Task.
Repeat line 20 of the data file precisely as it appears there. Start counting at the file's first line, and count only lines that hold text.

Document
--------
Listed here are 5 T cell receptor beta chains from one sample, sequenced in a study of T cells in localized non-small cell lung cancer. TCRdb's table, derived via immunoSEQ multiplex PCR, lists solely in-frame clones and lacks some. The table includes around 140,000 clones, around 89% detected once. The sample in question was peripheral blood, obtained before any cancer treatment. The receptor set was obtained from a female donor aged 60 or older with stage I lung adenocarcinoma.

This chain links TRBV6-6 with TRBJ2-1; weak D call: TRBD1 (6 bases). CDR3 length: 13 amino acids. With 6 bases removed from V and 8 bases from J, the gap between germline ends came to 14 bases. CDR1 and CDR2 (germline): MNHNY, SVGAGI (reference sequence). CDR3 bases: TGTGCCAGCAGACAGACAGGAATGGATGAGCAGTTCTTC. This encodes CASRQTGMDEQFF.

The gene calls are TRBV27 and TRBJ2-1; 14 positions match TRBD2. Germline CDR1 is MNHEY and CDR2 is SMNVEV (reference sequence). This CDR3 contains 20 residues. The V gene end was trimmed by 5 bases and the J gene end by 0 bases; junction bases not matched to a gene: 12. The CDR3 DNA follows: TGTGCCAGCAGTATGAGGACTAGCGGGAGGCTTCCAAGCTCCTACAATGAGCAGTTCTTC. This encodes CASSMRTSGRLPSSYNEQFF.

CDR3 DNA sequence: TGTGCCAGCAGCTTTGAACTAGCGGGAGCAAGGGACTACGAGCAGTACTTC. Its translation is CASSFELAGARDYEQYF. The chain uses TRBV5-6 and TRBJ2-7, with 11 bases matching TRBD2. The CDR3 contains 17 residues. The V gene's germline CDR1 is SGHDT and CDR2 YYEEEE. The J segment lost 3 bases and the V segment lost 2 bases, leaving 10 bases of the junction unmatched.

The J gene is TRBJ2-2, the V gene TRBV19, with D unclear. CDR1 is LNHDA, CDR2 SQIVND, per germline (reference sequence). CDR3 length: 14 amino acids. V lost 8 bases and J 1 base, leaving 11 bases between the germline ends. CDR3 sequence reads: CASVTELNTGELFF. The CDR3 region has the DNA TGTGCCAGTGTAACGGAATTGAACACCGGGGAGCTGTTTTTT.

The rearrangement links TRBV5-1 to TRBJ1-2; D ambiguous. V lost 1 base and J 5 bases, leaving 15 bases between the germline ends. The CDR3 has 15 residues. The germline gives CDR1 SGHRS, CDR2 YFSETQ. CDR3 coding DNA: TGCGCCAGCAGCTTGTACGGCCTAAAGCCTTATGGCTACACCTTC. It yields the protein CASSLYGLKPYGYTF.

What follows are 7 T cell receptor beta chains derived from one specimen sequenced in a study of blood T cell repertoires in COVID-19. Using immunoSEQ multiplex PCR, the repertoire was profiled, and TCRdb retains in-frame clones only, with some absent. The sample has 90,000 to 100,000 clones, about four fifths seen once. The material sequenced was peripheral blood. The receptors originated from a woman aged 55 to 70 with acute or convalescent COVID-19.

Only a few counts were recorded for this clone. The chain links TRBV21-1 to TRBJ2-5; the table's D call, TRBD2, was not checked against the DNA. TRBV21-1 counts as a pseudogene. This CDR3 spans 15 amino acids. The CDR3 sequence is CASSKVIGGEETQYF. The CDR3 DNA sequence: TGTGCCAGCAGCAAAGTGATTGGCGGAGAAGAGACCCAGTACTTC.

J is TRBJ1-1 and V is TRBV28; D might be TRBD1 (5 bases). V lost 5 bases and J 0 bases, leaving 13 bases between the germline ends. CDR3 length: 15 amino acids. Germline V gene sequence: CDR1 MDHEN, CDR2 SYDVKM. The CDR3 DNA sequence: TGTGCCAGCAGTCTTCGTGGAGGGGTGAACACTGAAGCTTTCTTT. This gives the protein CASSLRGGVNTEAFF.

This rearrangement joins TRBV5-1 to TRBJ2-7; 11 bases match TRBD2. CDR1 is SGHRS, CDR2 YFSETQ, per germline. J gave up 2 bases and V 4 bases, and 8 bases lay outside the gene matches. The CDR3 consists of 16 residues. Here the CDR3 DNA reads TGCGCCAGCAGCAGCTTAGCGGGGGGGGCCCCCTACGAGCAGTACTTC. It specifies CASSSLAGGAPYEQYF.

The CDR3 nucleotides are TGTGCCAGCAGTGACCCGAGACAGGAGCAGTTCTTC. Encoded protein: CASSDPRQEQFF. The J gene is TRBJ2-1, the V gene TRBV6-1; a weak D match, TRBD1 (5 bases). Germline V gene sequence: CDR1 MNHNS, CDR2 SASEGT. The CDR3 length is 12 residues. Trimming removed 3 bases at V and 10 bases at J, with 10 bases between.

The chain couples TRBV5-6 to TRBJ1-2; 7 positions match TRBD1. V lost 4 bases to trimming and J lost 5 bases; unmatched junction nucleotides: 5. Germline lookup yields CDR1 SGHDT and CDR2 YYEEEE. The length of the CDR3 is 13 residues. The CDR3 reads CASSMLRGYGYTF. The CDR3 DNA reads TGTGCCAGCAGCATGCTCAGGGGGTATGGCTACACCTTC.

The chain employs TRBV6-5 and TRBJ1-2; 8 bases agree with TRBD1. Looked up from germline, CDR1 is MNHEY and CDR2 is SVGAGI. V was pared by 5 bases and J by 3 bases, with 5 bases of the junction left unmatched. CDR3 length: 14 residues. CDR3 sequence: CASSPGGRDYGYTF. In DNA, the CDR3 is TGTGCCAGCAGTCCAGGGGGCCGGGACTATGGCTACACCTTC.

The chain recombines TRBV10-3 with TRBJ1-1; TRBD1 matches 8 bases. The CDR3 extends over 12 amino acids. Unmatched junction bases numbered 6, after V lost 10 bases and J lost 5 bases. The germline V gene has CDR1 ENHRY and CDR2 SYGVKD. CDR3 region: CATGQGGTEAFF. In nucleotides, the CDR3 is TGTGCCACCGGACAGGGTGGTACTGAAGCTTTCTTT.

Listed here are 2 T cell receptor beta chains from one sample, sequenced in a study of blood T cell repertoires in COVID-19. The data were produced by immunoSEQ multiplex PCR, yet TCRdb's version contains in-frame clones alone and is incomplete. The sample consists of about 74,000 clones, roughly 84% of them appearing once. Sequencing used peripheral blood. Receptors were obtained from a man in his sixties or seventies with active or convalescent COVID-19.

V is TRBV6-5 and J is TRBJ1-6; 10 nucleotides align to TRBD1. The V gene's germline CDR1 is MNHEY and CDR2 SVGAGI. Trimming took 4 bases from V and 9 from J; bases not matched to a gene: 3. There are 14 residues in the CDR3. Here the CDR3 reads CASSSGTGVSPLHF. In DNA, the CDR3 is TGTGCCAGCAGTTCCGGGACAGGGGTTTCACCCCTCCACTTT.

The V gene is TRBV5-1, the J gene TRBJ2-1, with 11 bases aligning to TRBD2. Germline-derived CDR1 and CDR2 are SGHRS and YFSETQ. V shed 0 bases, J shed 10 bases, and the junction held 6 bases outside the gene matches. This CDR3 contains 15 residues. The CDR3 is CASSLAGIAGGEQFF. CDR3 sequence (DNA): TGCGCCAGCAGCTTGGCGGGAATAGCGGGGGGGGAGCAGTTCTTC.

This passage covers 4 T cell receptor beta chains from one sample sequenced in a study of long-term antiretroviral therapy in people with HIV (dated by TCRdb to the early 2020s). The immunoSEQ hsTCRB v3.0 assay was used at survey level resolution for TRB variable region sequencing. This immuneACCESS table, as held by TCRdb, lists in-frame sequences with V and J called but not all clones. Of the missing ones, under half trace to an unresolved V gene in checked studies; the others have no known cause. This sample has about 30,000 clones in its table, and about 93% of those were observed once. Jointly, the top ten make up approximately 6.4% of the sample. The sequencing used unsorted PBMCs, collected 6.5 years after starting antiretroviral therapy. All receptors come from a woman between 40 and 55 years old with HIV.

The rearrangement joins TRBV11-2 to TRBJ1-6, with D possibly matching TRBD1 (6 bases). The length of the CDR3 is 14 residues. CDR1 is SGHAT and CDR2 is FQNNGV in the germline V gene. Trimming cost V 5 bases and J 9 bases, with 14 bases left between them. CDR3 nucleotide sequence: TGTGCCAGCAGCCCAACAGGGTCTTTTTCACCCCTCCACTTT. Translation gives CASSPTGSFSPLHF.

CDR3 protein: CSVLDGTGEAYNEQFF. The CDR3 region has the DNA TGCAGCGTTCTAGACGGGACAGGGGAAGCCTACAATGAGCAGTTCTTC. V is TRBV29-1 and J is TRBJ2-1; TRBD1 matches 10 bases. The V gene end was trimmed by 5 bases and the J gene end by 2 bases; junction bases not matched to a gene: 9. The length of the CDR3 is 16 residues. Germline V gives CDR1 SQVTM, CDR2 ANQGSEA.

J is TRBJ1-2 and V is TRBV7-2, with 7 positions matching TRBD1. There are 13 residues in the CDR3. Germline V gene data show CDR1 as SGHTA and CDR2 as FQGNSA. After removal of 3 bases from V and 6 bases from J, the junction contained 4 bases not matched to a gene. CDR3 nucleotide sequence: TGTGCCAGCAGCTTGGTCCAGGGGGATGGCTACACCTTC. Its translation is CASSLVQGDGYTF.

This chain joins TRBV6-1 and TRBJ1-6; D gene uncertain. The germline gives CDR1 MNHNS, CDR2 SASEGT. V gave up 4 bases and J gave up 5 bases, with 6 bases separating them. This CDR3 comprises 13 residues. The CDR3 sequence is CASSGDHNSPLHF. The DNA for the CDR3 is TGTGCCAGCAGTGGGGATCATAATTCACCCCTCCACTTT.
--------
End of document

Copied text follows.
CDR3 protein: CSVLDGTGEAYNEQFF. The CDR3 region has the DNA TGCAGCGTTCTAGACGGGACAGGGGAAGCCTACAATGAGCAGTTCTTC. V is TRBV29-1 and J is TRBJ2-1; TRBD1 matches 10 bases. The V gene end was trimmed by 5 bases and the J gene end by 2 bases; junction bases not matched to a gene: 9. The length of the CDR3 is 16 residues. Germline V gives CDR1 SQVTM, CDR2 ANQGSEA.